Peace doesn't have to be created. Peace doesn't have to be brought from Mars. It has to be discovered. We have discovered how to make wars; now it is time to discover how to make peace.
LOS ANGELES (PRWEB) December 20, 2018
Powered by supporters and volunteers in 84 countries, The Prem Rawat Foundation (TPRF) is dedicated to helping people around the globe live with dignity, peace and prosperity. Throughout 2018, TPRF took innovative initiatives that empowered people to overcome their most intense challenges, from hunger and poverty to gang violence, drug addiction and more.
The Foundation’s signature Peace Education Program (PEP) was embraced by individuals as well as large institutions, fueling a growth of nearly 50 percent.
“The whole premise of the Peace Education Program is to shed light on the fact that you are alive,” says TPRF Founder Prem Rawat. “Every day that you are alive is full of the most incredible hope that there is.”
PEP is empowering diverse groups of people to discover their inner strengths and choose better paths in life, including the formerly violent group of Bloods in Ibarra, Ecuador. The workshops inspired the youth to relinquish their weapons, and now they are spending their energy on community improvement projects.
“I think that if we hadn't heard Prem Rawat’s message, the worst would’ve happened. We would’ve continued killing each other, stealing,” says Jefferson, one of the group’s leaders.
In September, the Bloods of Ibarra released a music video on the UN International Day of Peace that celebrates how peace education inspired them to transform into a force for good in their community, which was shared on social media around the world, reaching more than 5.5 million viewers.
Youth violence and other crime is often rooted in drug abuse, with opioids emerging as the biggest threat. Peace education is becoming part of the solution, as rehabilitation providers discover that it helps addicts develop the inner strength they need to stay sober.
“I always thought before I listened to Prem Rawat that peace was something that we had to find outside. Now I realize that peace is from within the heart. It has changed my view on life,” says Eric Willing, a client at the James Casey House, a halfway house in Wilkes-Barre, PA. “The miracle is me. The miracle is us. If I can live that, I can certainly live without substance abuse.”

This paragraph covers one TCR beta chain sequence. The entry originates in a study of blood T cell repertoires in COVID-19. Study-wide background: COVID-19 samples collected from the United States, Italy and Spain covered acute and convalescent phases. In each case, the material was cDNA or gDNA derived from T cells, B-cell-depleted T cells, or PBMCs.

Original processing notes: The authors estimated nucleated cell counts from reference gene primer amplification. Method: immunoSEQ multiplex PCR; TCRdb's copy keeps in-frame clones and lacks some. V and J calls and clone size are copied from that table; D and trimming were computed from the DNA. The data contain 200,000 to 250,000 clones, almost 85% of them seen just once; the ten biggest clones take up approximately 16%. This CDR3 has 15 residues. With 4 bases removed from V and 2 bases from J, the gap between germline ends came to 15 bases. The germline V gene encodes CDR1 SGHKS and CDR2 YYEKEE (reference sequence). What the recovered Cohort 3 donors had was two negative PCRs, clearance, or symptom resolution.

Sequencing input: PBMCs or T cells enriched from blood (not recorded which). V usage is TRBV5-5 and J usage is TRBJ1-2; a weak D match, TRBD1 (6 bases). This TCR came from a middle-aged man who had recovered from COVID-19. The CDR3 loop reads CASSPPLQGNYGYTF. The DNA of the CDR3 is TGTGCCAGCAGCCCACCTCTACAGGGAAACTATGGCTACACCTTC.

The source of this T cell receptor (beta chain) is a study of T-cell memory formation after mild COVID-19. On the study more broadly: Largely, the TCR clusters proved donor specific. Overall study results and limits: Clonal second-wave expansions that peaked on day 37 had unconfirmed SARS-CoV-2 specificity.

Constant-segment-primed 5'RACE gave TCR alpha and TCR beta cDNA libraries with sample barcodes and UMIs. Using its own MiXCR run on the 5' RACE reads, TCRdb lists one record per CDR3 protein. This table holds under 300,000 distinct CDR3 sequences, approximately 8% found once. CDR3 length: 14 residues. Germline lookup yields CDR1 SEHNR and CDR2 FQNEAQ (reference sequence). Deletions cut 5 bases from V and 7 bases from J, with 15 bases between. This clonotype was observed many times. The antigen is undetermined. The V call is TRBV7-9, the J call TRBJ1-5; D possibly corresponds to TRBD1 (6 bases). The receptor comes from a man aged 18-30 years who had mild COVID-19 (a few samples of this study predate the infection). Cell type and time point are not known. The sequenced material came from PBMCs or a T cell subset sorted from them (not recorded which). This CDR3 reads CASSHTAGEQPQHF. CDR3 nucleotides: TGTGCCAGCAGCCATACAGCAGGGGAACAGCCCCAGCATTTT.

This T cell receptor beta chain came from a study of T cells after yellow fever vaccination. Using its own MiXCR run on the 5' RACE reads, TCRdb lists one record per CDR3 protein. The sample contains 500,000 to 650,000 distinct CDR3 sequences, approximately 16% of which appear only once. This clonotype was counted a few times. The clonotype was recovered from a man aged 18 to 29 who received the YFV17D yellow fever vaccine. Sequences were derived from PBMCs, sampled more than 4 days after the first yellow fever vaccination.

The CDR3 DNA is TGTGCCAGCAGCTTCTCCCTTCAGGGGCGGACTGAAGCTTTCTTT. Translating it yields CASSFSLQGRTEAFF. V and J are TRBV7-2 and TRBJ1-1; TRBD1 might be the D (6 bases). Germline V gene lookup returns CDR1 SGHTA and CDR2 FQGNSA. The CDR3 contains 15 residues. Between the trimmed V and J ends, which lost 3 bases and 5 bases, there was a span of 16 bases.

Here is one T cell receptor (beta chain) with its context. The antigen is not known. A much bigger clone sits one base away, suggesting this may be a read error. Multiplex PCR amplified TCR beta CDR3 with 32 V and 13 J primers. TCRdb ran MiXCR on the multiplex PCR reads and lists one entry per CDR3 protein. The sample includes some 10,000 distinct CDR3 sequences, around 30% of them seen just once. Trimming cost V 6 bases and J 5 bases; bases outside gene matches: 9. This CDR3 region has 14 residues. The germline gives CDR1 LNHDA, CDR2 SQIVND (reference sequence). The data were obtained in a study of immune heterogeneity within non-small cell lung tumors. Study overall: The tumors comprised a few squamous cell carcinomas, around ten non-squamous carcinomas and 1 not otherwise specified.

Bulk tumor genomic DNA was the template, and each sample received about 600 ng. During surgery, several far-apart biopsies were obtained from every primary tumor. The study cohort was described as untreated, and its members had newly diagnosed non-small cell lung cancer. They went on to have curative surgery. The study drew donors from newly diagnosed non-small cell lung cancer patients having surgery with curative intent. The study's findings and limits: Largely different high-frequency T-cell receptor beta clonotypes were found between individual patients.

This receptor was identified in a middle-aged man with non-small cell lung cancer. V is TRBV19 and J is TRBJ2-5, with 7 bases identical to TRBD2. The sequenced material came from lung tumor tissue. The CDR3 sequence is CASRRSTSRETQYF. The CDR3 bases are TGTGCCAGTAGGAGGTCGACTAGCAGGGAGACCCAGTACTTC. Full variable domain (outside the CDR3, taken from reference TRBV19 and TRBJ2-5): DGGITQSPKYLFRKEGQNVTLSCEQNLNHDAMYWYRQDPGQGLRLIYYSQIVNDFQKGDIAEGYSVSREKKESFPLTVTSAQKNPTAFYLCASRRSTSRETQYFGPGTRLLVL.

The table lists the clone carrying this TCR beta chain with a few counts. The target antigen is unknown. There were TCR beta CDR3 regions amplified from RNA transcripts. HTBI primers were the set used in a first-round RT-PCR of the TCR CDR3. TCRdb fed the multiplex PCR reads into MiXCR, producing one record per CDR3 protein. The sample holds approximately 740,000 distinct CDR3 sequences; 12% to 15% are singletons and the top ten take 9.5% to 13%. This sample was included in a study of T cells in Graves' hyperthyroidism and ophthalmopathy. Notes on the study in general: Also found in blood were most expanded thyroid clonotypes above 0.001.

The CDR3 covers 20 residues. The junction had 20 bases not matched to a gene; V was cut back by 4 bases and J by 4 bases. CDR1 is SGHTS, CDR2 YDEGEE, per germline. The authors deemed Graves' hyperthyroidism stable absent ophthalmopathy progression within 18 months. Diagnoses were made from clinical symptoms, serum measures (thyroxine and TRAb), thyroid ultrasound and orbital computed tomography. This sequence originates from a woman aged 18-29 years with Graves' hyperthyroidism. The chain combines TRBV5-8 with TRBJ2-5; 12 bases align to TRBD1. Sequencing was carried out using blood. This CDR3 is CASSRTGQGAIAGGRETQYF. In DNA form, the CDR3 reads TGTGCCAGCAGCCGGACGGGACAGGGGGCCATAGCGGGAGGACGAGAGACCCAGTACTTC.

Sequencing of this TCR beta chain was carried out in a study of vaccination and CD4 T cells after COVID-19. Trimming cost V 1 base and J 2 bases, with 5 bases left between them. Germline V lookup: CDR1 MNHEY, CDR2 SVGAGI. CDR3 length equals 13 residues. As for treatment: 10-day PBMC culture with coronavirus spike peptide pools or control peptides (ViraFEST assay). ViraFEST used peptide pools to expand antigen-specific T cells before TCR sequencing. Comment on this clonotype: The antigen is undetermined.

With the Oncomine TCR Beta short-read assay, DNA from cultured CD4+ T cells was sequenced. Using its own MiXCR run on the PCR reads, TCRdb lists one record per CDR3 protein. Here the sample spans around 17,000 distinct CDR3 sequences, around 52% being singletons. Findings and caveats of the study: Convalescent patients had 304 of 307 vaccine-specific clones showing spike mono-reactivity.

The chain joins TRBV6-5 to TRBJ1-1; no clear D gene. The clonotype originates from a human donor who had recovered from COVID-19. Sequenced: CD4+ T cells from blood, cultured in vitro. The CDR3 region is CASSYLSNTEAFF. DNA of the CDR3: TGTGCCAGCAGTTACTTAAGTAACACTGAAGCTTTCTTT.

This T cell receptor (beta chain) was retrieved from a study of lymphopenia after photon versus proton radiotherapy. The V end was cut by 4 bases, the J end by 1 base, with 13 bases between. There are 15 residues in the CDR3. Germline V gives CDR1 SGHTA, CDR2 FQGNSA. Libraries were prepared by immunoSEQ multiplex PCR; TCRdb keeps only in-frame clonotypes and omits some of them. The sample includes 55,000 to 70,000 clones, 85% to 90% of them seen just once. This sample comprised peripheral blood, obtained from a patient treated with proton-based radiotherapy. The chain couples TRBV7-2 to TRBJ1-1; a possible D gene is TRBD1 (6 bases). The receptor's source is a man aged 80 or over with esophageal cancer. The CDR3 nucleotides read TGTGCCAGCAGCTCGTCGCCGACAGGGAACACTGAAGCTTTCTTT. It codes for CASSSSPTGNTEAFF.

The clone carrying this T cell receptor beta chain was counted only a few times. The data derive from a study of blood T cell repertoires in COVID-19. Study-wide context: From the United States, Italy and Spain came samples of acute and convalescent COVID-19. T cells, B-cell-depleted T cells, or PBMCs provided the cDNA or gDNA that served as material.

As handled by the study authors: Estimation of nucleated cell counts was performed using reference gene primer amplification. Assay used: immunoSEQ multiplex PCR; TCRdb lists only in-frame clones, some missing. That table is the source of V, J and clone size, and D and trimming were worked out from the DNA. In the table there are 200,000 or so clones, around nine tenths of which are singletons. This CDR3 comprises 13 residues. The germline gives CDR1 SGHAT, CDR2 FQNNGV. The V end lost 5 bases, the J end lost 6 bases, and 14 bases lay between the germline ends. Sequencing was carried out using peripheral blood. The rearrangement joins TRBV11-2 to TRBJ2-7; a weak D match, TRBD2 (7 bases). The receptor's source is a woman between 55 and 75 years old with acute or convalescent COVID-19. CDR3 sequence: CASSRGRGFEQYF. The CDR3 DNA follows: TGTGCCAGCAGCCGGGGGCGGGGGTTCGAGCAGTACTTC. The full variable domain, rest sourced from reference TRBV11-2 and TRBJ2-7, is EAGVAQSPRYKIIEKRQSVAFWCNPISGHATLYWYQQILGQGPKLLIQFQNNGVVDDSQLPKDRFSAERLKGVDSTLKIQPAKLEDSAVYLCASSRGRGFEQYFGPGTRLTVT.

Peace Education also continues to play a crucial healing role in countries that are recovering from wars, giving victims and veterans a newfound sense of hope. The governments of Sri Lanka and Colombia have integrated the program into reconciliation efforts to help build lasting cultures of peace.
“Most of my life I have been involved in battle. PEP has brought peace of mind. Now I don’t want war,” says an ex-combatant in Sri Lanka who completed the program this year.
Dr. Néstor David Restrepo Bonnett, Secretary of Education Department of Antioquia, Colombia adds, “Bringing the Peace Education Program to five hundred schools in Antioquia is sending a message: there is a new possibility. Those children that stopped dreaming about the future are now building the future.”
The Foundation’s other signature program, Food for People (FFP), is changing destinies by serving hundreds of thousands of nutritious meals to malnourished children and ailing adults in India, Nepal and Ghana.
One of those destinies is that of Kenneth Odjamgba, who credits the model program with empowering him to be the first student from the town of Otinibi to ever receive a university education. “Without the support of FFP, I would have dropped out of school some time ago,” he says.
TPRF also provided other humanitarian relief in 2018 to respond to critical needs. The Foundation sponsored free clinics throughout India to bring modern eye care to nearly 6,000 impoverished people from 69 rural villages. Donors responded generously to the victims of devastating earthquakes and a tsunami in Indonesia, giving a grant of $40,000 to help them with essential medical care.
TPRF sponsored live forums with Prem Rawat to ensure that diverse audiences have access to his unique message of peace, as well as the opportunity to follow up on the themes covered in the PEP workshops.
Rawat spoke to inmates at several prisons, including Metro-West Detention Center in Miami and Twin Towers Correctional Facility in Los Angeles, the largest jail and mental health facility in the world.
In response to a violent crime epidemic in London, Rawat joined leaders and activists at Lambeth Community College, providing a hopeful message that peace is possible.
“Yes, we are warmongers, but by the same token, we carry within us an ocean of peace,” he said. “Peace doesn't have to be created. Peace doesn't have to be brought from Mars. It has to be discovered. We have discovered how to make wars; now it is time to discover how to make peace.”